Best Tips for Buying Your First Home
Everyone dreams of getting on the property ladder. And, while many have the income to easily afford a deposit, others are welcoming the support of government schemes such as Help to Buy or Shared Ownership. Either way, the property market has seen a massive increase in first-time home purchases recently. Over 50% of recent buyers are the ones just starting to climb the almighty property ladder.
If you are yourself in the market for a first home, follow the tips and tricks laid out below by our estate agents to ensure a successful and fruitful transaction.
1. Save Your Savings
Unless you were born with a silver spoon in your mouth, in which case congratulations, you will need to save up to afford your first home. To do that, your first step will be to see how much you are able to save each month. Plus, what minimum deposit you will need in order to access a mortgage.
As far as the property prices you can expect go, estimates show that the average price of a first home in London is almost double than what it was 10 years ago, namely over £450,000. This means that the average mortgage deposit has also risen.
Of course, that does not mean that the capital doesn’t still have some property hotspots than offer better home prices, many times along with very easy commutes. So, there is no reason to worry. You will still be able to find good value for money and accessible options.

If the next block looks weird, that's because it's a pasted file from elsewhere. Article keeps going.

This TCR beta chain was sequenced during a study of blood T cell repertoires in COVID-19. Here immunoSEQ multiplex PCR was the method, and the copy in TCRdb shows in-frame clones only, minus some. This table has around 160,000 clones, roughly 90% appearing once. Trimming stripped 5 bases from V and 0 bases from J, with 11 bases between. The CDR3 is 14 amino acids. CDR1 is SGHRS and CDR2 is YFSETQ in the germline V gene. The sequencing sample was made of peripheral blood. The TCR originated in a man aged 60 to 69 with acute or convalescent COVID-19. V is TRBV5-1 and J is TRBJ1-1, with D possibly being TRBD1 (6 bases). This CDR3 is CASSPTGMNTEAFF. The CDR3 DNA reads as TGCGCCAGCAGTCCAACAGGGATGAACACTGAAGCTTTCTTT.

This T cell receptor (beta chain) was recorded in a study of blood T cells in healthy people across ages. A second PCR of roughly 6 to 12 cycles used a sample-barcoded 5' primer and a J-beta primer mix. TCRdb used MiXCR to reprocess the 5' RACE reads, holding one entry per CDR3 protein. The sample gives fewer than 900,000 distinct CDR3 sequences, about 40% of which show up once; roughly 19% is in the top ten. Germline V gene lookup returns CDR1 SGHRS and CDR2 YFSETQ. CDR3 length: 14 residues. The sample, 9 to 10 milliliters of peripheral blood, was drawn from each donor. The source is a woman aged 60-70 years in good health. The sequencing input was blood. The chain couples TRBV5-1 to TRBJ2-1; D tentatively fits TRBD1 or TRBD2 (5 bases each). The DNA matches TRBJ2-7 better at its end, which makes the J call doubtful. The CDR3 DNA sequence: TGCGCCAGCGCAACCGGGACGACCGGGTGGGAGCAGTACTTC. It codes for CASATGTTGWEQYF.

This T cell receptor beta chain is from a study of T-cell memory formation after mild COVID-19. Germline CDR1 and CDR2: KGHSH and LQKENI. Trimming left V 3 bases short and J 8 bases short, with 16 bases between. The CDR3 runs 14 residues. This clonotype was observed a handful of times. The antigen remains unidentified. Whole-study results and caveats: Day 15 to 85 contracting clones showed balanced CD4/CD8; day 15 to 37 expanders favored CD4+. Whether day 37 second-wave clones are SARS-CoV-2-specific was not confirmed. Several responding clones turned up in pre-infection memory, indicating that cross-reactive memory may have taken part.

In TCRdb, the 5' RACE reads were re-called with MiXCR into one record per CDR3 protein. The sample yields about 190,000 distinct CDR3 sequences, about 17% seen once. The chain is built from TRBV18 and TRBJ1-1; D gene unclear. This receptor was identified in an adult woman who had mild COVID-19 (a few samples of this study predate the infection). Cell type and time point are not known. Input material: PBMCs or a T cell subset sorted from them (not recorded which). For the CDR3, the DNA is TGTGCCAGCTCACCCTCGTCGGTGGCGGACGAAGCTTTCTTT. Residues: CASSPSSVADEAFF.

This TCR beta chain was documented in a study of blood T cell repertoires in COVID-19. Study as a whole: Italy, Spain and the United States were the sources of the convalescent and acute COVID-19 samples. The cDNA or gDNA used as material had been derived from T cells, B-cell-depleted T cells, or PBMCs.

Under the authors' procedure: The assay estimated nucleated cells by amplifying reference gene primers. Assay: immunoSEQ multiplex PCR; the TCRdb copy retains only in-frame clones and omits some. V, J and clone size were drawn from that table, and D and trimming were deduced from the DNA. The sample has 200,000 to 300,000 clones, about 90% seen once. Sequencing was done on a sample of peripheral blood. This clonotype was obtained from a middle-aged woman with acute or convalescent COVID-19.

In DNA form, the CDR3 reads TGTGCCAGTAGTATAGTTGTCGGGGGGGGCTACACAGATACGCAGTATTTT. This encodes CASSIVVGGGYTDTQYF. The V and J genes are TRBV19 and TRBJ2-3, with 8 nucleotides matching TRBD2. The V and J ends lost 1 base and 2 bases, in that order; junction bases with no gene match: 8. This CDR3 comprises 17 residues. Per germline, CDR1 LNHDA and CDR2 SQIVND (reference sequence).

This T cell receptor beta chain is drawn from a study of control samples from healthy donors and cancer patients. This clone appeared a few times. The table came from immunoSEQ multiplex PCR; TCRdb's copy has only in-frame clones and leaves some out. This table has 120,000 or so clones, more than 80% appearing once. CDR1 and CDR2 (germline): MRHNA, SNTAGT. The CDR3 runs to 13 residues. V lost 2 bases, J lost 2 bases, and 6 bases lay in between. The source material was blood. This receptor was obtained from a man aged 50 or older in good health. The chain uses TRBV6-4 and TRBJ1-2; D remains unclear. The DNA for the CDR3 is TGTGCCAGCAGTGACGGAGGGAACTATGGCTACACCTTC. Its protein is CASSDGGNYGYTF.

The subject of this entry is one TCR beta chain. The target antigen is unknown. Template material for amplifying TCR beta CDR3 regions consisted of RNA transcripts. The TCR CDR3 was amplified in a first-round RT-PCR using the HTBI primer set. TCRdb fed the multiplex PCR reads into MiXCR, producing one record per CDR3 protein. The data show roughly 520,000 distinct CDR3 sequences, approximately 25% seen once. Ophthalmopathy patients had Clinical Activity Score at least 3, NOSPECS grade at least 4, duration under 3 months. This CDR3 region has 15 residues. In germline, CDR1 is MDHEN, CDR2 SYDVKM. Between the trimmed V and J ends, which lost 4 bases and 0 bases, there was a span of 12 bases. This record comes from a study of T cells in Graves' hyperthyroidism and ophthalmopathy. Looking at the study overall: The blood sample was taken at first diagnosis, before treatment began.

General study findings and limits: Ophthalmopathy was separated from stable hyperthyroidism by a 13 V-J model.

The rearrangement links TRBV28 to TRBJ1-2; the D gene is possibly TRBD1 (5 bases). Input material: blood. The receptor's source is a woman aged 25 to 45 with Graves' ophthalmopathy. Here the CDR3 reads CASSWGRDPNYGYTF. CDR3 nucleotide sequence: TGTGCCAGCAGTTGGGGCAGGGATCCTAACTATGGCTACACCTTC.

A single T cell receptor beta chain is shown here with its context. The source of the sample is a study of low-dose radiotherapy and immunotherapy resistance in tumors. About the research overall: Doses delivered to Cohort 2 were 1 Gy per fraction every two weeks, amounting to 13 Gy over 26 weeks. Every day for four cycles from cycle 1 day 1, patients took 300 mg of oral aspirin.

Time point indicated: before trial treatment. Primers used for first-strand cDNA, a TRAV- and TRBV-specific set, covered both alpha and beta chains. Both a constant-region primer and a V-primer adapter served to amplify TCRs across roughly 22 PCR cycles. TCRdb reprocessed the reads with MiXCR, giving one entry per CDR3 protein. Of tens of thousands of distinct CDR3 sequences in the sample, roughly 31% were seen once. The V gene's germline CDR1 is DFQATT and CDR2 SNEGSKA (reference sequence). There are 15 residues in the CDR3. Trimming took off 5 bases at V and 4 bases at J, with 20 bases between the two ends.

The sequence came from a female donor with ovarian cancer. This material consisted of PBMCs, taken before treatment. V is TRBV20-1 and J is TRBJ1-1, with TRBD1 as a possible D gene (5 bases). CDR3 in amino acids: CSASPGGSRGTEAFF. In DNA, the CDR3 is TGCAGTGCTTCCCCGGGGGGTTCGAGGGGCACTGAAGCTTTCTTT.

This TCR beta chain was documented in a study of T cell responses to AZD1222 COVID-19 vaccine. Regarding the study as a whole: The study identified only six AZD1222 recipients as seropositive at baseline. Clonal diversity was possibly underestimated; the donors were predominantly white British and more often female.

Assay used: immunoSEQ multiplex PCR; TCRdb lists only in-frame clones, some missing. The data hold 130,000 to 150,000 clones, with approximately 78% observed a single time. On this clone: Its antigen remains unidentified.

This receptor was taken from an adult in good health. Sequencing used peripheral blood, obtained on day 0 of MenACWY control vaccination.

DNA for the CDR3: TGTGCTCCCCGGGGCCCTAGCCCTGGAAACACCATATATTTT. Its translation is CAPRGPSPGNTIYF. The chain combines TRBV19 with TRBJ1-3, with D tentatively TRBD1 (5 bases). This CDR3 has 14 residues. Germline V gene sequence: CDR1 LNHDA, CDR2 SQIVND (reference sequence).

If you are able to save more than the minimum deposit, you will be able to get better mortgage rates and a lower monthly payment. That’s why one of your priorities should be how and where you keep your savings.
2. Research Mortgage Options
With so many mortgage options out there, it’s best to invest some time into doing some research. If you are unfamiliar with the term, a mortgage is a form of bank loan for purchasing a property. Until you pay back the loan and the related interest, the lender will hold a mortgage right over your property.
A mortgage broker can help you navigate your options better if you find this task daunting and if financial planning is not your forte.
Generally, the type of mortgage you can access will depend on how much deposit you were able to save, as well as your credit score. You will need to present proof of your income and outgoings to potential lenders and evidence of your financial profile.
The general costs associated with a mortgage are:
• Arrangement fee
• Valuation fee
• Monthly repayments.
The most common types of mortgages are:
• Fixed-rate mortgage – where the interest rate is constant throughout the length of the loan
• Tracker mortgage – where the interest follows the benchmark interest rate set by the Bank of England
• Discount mortgage – where the interest rate is tracked at a discount to the lender’s SVR for a particular length of time
• Standard variable rate mortgage – where the interest rate is controlled by the lender
• Guarantor mortgage – when you cannot get a mortgage on your own and take on a guarantor
• Offset mortgage – where you can link your savings accounts to your mortgage.
The best way to secure more chances of getting a good mortgage rate is saving a bigger deposit. You should also consider cancelling any of your unused credit cards and improving your credit history, as well as keeping a steady job.
3. Government Scheme Eligibility